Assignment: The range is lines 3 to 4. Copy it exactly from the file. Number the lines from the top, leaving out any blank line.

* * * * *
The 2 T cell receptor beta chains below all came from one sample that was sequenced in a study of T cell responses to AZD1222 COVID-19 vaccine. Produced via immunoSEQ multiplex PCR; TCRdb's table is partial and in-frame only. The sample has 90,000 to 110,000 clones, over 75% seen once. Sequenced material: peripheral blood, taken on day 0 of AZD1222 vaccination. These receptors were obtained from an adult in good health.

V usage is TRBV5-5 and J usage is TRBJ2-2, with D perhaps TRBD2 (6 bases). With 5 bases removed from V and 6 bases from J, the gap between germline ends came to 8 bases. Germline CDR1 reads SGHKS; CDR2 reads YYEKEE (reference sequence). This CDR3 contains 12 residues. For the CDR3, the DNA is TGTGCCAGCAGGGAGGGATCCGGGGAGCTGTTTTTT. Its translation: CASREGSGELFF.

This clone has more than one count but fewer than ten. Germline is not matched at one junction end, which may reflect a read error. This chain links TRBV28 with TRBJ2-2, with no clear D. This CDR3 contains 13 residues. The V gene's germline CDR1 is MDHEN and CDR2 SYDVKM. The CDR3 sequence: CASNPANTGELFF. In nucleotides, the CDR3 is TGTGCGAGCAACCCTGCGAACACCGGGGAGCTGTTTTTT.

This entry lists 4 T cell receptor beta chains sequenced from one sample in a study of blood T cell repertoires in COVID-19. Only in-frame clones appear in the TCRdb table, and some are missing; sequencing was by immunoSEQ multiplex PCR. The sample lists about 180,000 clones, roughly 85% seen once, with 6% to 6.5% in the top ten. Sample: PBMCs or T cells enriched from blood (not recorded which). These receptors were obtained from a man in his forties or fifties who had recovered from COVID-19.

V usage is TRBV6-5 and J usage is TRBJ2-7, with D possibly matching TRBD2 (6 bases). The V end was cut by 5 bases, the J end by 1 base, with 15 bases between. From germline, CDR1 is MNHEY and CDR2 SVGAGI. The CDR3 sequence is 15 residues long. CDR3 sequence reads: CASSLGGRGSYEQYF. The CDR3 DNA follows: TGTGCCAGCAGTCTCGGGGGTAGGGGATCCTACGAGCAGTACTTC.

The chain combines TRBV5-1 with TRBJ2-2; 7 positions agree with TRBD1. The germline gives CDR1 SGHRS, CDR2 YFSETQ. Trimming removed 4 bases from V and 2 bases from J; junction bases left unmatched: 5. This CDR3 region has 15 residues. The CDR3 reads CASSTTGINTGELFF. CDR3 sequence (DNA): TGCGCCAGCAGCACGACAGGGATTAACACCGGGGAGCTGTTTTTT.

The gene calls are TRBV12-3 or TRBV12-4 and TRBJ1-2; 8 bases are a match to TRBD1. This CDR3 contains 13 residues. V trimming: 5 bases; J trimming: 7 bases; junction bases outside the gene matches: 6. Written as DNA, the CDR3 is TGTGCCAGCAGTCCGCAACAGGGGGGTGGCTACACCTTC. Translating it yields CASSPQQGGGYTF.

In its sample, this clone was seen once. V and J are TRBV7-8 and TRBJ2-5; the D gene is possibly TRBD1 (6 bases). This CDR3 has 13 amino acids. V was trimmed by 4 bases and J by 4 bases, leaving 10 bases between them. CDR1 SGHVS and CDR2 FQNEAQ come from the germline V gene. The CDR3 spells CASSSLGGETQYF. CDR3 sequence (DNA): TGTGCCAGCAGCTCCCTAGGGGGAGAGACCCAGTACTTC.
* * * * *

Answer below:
This clone has more than one count but fewer than ten. Germline is not matched at one junction end, which may reflect a read error. This chain links TRBV28 with TRBJ2-2, with no clear D. This CDR3 contains 13 residues. The V gene's germline CDR1 is MDHEN and CDR2 SYDVKM. The CDR3 sequence: CASNPANTGELFF. In nucleotides, the CDR3 is TGTGCGAGCAACCCTGCGAACACCGGGGAGCTGTTTTTT.

This entry lists 4 T cell receptor beta chains sequenced from one sample in a study of blood T cell repertoires in COVID-19. Only in-frame clones appear in the TCRdb table, and some are missing; sequencing was by immunoSEQ multiplex PCR. The sample lists about 180,000 clones, roughly 85% seen once, with 6% to 6.5% in the top ten. Sample: PBMCs or T cells enriched from blood (not recorded which). These receptors were obtained from a man in his forties or fifties who had recovered from COVID-19.